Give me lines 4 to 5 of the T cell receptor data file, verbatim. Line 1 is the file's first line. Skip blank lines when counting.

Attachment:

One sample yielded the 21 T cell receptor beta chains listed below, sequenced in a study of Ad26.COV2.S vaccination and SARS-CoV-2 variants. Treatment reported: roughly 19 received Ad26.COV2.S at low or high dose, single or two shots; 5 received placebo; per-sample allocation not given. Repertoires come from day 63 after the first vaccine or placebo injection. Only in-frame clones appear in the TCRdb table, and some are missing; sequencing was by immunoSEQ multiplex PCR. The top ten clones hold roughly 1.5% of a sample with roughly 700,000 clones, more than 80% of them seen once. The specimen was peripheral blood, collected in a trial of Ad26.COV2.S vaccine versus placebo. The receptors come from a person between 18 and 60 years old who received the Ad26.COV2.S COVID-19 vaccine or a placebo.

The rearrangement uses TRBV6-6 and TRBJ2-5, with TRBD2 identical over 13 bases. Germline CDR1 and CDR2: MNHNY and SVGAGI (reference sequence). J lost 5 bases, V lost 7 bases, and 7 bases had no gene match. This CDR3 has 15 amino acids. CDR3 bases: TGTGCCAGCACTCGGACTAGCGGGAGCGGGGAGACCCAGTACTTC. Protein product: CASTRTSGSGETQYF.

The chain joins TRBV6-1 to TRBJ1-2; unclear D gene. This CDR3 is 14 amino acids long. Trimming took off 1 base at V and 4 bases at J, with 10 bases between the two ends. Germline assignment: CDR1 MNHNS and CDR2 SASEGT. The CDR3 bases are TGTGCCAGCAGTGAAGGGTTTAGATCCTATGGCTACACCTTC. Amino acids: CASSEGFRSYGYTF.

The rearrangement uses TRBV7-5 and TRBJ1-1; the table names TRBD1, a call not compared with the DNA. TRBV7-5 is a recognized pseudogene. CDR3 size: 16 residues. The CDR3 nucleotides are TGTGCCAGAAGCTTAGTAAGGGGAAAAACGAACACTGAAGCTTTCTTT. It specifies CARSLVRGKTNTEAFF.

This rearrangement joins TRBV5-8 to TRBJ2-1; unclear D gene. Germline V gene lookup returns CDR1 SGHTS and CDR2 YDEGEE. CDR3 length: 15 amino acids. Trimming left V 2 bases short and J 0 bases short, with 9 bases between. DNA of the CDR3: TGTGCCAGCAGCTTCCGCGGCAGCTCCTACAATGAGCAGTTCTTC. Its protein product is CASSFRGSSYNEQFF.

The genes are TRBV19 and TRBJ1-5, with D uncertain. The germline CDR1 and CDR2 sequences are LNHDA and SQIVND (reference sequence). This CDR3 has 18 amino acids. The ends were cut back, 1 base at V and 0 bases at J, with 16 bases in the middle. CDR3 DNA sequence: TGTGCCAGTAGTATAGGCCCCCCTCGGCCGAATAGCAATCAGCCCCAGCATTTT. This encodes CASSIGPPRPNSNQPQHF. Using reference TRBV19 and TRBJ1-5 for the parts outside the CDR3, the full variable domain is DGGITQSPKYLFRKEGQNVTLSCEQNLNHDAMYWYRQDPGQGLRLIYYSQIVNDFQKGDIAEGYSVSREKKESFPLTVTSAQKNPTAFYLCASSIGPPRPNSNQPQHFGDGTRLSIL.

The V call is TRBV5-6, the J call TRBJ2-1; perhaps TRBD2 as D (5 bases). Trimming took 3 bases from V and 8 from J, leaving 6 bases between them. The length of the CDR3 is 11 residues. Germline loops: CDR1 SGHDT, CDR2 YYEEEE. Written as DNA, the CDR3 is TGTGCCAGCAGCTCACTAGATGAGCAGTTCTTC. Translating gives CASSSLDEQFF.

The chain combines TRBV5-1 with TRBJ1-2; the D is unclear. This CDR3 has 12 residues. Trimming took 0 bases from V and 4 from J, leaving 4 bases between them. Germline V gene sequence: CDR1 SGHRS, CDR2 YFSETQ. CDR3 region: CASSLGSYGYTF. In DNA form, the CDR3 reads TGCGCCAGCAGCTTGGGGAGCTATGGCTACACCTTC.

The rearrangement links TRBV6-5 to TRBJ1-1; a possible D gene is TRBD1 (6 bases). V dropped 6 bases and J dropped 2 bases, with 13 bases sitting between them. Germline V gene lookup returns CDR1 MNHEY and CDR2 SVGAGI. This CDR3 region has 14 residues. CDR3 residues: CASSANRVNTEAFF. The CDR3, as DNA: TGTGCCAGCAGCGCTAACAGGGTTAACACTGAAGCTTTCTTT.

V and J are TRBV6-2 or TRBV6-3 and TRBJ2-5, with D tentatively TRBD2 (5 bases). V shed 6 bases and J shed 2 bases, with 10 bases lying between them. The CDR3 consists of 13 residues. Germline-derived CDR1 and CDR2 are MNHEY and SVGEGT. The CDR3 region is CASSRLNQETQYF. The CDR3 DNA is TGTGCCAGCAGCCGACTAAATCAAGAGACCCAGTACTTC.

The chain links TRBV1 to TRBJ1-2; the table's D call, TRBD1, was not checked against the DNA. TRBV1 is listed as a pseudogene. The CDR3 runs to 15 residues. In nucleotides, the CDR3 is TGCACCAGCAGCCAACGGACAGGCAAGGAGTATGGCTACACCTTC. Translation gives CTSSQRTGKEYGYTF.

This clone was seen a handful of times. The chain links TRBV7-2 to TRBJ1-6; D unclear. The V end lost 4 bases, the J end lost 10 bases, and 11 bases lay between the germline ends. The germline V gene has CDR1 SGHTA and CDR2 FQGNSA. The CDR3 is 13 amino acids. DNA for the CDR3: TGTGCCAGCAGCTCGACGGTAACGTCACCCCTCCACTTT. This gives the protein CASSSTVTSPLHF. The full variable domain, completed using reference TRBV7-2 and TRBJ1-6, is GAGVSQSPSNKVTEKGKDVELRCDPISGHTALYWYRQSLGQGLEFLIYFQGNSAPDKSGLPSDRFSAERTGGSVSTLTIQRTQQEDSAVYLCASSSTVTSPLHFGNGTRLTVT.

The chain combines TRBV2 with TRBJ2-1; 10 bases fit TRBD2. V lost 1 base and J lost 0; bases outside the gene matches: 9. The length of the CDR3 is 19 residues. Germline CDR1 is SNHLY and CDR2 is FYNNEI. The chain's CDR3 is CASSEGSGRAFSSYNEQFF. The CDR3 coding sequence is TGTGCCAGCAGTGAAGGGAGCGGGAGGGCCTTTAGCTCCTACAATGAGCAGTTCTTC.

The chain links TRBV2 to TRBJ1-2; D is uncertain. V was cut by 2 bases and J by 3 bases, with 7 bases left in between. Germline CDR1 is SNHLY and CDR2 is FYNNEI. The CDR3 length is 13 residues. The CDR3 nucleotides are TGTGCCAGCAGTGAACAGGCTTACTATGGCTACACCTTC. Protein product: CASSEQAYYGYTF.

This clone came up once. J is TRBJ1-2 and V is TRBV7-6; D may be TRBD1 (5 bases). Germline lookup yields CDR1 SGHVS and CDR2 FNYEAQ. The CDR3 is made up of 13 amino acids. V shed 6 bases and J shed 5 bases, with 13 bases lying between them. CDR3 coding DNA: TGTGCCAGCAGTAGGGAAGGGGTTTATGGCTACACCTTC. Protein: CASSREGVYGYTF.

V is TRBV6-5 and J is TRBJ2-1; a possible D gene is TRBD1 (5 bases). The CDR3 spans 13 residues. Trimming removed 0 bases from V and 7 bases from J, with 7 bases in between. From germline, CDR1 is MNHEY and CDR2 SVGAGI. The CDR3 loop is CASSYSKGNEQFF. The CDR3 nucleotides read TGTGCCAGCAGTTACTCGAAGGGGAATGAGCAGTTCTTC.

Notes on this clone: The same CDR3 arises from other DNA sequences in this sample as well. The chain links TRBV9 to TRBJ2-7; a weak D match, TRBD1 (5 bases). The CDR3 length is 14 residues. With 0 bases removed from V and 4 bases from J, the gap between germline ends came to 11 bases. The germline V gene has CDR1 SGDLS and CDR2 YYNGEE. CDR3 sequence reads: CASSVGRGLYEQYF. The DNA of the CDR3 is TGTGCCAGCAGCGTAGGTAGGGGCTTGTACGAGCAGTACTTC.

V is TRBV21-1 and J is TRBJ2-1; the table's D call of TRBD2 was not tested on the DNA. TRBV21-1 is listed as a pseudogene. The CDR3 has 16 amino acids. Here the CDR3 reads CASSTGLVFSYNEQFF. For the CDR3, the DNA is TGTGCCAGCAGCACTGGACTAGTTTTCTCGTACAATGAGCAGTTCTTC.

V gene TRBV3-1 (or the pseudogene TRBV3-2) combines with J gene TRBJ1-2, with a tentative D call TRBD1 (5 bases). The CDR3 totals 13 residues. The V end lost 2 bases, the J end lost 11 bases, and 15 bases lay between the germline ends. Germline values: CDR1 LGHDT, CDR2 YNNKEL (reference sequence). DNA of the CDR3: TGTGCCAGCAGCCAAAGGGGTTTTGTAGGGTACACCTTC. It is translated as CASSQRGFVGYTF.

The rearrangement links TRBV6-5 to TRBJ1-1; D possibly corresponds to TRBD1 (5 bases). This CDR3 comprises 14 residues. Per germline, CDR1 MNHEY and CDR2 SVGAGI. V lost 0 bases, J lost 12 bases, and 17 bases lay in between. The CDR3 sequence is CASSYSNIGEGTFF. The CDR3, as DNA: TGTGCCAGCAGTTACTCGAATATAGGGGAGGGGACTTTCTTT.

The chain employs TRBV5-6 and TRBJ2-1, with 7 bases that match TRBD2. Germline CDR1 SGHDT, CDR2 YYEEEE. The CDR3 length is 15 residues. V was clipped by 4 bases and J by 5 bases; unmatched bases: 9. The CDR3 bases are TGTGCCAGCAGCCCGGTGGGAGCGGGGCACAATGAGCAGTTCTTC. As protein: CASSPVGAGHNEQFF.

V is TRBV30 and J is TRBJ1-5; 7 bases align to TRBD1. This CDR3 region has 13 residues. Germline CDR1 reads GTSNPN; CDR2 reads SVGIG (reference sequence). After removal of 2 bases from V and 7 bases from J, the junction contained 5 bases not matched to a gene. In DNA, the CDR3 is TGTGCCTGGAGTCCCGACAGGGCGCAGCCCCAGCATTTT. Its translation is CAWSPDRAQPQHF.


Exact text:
The rearrangement uses TRBV7-5 and TRBJ1-1; the table names TRBD1, a call not compared with the DNA. TRBV7-5 is a recognized pseudogene. CDR3 size: 16 residues. The CDR3 nucleotides are TGTGCCAGAAGCTTAGTAAGGGGAAAAACGAACACTGAAGCTTTCTTT. It specifies CARSLVRGKTNTEAFF.

This rearrangement joins TRBV5-8 to TRBJ2-1; unclear D gene. Germline V gene lookup returns CDR1 SGHTS and CDR2 YDEGEE. CDR3 length: 15 amino acids. Trimming left V 2 bases short and J 0 bases short, with 9 bases between. DNA of the CDR3: TGTGCCAGCAGCTTCCGCGGCAGCTCCTACAATGAGCAGTTCTTC. Its protein product is CASSFRGSSYNEQFF.